A 1,700 year-old mosaic was uncovered by archaeologists in the Israeli city of Lod on the site where a fancy Roman villa once stood.

The colorful discovery was made during excavations last month by the Israel Antiquities Authority (IAA) in preparation for the construction of a visitors’ center that will exhibit mosaics previously discovered at the same site.

In 1996, road workers happened upon a mosaic floor at the entrance to Lod, the city hosting Ben-Gurion International Airport. The subsequent IAA excavation exposed a fourth century CE villa with a large, luxurious mosaic-paved reception room, an internal columned courtyard with mosaics, and a water system.

The Lod mosaic uncovered in 1996 and exhibited worldwide. Photo by Niki Davidov/Israel Antiquities Authority

“We found evidence for Mediterranean luxury that characterized the Roman Empire, including attributes such as fresco wall paintings,” said Amir Gorzalczany, director of the current excavation.

The new discovery suggests there was an additional reception room next to the hall uncovered in 1996.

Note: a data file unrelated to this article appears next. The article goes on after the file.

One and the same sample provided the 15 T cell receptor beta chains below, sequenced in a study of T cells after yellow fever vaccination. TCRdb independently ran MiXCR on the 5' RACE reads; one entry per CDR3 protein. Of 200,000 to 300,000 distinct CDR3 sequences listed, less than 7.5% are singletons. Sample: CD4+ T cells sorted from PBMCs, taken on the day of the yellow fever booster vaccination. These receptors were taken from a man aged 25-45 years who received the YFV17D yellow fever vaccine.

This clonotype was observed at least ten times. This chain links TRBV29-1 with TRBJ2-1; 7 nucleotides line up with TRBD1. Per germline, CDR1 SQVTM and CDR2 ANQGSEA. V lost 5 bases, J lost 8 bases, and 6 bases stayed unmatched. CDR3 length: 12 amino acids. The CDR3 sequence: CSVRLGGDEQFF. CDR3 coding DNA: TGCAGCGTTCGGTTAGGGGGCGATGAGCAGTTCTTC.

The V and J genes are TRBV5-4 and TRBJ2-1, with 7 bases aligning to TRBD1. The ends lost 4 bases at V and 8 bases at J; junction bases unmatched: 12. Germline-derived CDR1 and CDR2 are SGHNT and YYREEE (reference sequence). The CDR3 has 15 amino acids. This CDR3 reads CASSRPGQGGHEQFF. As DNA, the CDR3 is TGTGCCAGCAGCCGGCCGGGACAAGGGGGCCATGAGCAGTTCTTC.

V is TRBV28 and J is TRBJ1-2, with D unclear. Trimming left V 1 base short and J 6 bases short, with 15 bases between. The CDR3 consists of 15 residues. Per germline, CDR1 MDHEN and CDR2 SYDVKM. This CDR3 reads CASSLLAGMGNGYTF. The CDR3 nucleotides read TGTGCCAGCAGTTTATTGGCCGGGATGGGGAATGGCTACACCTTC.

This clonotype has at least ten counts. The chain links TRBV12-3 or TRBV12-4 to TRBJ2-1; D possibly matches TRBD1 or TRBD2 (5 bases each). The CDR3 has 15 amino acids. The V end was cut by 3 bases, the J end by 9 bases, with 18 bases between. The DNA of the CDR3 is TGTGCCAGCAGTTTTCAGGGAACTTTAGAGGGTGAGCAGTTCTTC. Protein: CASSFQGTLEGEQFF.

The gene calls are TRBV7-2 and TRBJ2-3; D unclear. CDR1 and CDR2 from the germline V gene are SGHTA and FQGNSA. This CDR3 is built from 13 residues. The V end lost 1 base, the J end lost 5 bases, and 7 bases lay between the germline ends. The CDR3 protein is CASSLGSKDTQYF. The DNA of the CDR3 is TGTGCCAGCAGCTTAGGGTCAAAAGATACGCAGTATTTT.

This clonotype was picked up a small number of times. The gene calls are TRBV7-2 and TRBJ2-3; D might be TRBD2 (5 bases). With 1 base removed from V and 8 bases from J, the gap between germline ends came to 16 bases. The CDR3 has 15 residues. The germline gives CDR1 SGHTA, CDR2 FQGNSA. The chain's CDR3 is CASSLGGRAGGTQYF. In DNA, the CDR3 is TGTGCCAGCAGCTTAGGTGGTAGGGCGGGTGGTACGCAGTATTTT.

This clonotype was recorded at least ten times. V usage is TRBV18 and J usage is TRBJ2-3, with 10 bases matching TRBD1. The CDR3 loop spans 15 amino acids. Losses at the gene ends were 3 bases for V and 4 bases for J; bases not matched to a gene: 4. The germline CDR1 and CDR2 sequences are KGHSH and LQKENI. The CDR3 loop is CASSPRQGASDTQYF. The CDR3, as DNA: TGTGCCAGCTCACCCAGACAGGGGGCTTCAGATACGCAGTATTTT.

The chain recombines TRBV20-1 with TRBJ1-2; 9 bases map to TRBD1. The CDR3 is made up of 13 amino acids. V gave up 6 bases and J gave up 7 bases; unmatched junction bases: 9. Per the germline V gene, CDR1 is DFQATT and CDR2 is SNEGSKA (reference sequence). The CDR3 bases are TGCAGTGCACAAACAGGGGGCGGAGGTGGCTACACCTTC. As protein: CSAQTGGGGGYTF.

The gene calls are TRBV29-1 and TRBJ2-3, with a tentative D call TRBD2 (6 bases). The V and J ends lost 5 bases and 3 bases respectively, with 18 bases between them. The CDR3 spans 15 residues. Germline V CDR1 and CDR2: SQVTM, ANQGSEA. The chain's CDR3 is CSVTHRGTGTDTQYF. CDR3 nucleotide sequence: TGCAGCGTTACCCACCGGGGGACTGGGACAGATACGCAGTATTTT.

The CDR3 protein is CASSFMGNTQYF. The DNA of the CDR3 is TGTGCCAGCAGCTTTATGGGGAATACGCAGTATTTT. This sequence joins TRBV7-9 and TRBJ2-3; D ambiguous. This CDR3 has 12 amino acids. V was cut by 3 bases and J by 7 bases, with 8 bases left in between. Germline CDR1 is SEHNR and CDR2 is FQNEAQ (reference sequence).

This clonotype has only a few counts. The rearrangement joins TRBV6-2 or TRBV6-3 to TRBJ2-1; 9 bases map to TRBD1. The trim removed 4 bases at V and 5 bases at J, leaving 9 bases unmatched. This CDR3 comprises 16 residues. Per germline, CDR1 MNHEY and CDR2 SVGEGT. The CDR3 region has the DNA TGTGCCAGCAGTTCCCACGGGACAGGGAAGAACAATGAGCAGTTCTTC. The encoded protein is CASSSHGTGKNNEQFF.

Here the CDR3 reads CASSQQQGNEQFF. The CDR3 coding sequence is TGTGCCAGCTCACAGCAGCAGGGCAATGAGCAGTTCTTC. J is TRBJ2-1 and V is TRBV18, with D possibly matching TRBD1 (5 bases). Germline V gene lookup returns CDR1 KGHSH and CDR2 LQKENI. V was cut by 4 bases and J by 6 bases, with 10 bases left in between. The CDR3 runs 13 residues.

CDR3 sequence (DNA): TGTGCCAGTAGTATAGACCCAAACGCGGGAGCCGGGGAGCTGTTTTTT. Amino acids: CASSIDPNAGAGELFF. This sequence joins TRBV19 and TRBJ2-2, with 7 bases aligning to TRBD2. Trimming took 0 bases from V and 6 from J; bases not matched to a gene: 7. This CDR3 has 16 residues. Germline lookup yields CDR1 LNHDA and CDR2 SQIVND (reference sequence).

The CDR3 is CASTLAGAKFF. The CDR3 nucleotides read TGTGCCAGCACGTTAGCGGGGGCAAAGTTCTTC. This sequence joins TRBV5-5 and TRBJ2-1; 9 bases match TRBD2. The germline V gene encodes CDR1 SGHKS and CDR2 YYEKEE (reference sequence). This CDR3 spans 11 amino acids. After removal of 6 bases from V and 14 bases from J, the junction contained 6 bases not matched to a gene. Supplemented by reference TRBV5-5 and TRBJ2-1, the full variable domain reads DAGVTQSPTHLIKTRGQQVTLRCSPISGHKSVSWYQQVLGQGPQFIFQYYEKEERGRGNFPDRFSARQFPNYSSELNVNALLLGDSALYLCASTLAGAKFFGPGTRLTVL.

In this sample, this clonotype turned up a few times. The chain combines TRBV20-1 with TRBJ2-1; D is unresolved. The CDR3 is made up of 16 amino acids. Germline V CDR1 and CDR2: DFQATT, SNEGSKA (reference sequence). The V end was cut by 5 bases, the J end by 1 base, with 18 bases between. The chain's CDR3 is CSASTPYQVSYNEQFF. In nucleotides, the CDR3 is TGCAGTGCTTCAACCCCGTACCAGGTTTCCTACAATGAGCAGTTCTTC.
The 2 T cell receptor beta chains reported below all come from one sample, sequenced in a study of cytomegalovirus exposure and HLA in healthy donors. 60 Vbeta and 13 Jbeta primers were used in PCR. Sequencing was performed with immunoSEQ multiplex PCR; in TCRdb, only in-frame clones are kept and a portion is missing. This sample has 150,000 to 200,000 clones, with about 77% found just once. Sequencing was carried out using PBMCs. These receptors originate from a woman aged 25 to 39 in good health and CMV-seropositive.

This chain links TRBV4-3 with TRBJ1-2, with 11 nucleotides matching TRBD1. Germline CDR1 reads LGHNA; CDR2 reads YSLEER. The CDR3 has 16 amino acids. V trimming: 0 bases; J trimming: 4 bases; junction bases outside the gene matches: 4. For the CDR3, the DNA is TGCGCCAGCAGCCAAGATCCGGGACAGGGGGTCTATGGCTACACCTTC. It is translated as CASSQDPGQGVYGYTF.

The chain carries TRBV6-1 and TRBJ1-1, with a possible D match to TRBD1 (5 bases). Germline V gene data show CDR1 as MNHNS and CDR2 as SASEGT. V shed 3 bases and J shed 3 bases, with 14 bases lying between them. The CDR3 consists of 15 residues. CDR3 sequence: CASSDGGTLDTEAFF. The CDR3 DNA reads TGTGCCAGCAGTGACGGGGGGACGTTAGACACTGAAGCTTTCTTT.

“Thankfully, the main central panel of the mosaic was preserved. The figures, many similar to the figures in the earlier mosaics, comprise fish and winged creatures. A fairly similar mosaic was found in the past in Jerusalem on the Mount Zion slopes,” said Gorzalczany, adding that this type of mosaic is better known in the Western part of the Roman Empire.

The new section of the Lod mosaic exposed recently. Photo by Niki Davidov/Israel Antiquities Authority

 

The archeologists noticed rectangular marks on the new floor mosaic, which may have been caused by couches on which guests reclined during banquets. “These marks are common in similar villas and are an indication of the use of the space in the reception halls,” explained Gorzalczany.

Uncovering the mosaic. Photo by Amir Gorzalczany/Israel Antiquities Authority

The previously discovered mosaics have been exhibited in museums including New York’s Metropolitan Museum of Art, the Louvre in Paris and the Cini Foundation in Venice.

They will be displayed permanently in the Shelby White and Leon Levy Lod Mosaic Center, a joint initiative of Shelby White and the Leon Levy Foundation, the Lod municipality, the Lod Economic Development Corporation and the Israel Antiquities Authority. The building is planned to open within two years.